Laurel Duggan, DCNF
- Former President Donald Trump’s disposition is at least as important as his actual policies, according to Tom Klingenstein, Claremont Institute chairman.
- Trump’s hostility to the media and to political correctness, along with his unabashed pro-America attitude, have been key to the transformation of the conservative movement and are exactly what the present moment requires, he told the Daily Caller News Foundation.
- “Trump had a particular constellation of assets that fit the moment when we’re in a war. And that’s what prudence is … it’s not about assessing him in a vacuum, it’s about assessing him in the context of the current circumstances,” Klingenstein said.
Trump’s brash style and confrontational personality are at least as important as his politics, Tom Klingenstein, chairman of the conservative Claremont Institute think tank, told the Daily Caller News Foundation.
Klingenstein said Trump’s disposition was crucial to the conservative movement and perhaps more important than his actual policies, which he generally supported. His optimism, outsider status, disregard for political correctness and hostility to the media were exactly what the moment called for, according to Klingenstein.
“What you hear frequently is ‘Gee, I like Trump’s policies but I don’t like the rest of him,’ and my thought is that it’s the rest of him that really inspired the movement,” Klingenstein told the DCNF. “Yes, I agree with many or most of his policies, but what I think was so unusual was his courage. Can you imagine what it would take to stand up to the kind of abuse he was subject to?”
Claremont was one of the first conservative groups to support Trump during the 2016 presidential election. Michael Anton, a Claremont senior fellow, authored the now-famous Flight 93 essay in September 2016 arguing that electing Trump was the country’s last chance to reverse its decline, comparing it to the decision made by passengers on the hijacked United Flight 93 to storm the cockpit rather than allowing it to be used in further 9/11 attacks.
“2016 is the Flight 93 election: charge the cockpit or you die. … There are no guarantees. Except one: if you don’t try, death is certain,” Anton wrote.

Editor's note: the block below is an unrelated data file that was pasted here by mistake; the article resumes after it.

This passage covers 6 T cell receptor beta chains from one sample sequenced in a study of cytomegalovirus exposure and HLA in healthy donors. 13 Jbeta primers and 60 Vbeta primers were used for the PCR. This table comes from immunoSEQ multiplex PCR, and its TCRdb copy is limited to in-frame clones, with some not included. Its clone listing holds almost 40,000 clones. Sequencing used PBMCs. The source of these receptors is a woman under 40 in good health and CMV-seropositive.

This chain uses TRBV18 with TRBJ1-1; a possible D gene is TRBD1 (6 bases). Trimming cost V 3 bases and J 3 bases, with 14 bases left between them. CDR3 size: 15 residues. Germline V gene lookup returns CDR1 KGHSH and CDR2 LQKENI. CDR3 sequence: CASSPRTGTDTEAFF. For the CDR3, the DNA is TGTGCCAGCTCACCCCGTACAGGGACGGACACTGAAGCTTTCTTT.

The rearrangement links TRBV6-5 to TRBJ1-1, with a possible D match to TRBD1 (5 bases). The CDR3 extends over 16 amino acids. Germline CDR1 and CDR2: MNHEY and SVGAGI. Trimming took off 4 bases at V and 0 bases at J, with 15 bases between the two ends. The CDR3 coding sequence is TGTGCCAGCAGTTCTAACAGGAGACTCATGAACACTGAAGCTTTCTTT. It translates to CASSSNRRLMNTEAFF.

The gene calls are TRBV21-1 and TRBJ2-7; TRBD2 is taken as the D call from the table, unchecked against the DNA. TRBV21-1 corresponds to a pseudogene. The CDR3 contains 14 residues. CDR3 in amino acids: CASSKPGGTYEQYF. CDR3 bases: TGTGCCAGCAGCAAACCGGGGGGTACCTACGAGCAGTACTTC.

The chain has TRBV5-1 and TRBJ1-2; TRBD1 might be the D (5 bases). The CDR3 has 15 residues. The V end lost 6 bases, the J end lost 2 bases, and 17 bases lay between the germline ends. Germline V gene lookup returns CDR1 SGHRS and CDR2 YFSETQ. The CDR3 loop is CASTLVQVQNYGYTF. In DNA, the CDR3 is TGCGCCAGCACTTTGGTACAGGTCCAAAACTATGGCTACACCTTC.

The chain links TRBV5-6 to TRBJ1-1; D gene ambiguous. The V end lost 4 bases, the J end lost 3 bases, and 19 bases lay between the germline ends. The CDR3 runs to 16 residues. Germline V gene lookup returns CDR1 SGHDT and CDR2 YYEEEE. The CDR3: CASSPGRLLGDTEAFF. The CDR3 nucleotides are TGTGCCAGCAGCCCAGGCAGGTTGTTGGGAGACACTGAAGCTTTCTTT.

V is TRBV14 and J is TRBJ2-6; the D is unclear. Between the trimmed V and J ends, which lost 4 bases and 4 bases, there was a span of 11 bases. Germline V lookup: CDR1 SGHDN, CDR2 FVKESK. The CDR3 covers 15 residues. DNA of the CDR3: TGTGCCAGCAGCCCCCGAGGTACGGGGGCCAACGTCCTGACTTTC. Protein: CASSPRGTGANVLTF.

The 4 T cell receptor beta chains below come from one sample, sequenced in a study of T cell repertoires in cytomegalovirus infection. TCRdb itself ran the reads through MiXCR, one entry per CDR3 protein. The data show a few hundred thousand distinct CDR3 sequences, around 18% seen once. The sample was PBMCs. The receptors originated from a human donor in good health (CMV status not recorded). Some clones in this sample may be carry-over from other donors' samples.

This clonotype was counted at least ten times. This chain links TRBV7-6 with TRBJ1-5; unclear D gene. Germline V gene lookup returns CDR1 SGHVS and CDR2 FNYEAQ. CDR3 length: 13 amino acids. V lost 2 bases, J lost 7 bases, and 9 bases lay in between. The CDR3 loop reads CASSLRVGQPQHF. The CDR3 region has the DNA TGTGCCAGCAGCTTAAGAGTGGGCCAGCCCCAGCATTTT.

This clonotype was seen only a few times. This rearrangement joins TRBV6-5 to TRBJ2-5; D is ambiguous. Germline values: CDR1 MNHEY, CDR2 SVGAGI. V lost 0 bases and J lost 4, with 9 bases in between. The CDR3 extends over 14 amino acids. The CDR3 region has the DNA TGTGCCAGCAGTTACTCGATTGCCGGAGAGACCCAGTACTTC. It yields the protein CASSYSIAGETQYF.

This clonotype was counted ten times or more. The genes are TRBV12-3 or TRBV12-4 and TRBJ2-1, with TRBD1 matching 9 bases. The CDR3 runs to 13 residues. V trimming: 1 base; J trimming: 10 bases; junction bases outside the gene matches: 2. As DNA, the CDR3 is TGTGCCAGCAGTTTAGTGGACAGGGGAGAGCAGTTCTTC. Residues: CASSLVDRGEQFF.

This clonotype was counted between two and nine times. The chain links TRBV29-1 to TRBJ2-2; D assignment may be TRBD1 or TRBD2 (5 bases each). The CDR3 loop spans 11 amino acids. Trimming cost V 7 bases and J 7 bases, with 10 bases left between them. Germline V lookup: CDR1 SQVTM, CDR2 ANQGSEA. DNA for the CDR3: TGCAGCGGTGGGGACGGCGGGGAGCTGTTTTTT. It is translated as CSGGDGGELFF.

“One questions that people should have is why Claremont, among all the flavors of conservatism, supported Trump early. Part of it is an appreciation of prudence. … Trump had a particular constellation of assets that fit the moment when we’re in a war. And that’s what prudence is … it’s not about assessing him in a vacuum, it’s about assessing him in the context of the current circumstances.”
Klingenstein credited Trump with exposing — not creating — the divide in our country, as well as what he characterized as corruption in the media and in intelligence agencies. This perspective has been echoed by others affiliated with the National Conservatism movement: that Trump helped expose challenges facing America and that clear-eyed conservatives need to shift their focus to meet the present moment.
“He showed us that we’re in a war. And he smoked out rats: the media, we now know, is corrupt. We knew it was biased, but now we know it’s absolutely corrupt. We now know that the intelligence agencies — which we thought were biased — we now know that they’re corrupt,” he said.
Trump’s rejection of political correctness and unapologetically pro-America attitude were also critical to the conservative movement, Klingenstein told DCNF.
“This is a period of self-loathing: we teach our children to hate America. So having someone like Trump who’s unreservedly, unabashedly pro-American, is very very important,” he said. “Political correctness is a prohibition on defending America. If you say things like ‘American exceptionalism,’ thats taboo, so when he was standing up against political correctness he was standing up for America.”
“Trump has an absence of white guilt. He never apologizes,” he said. “White guilt is killing us because it’s driving affirmative action and outcome equality, where all groups have to be equal based on their proportion of the population. He’s the antidote to that. Most Republicans have white guilt … that makes it difficult even for those on the right to really defend America, and we on the right are still very, very fearful of being called a racist. Trump is not. “
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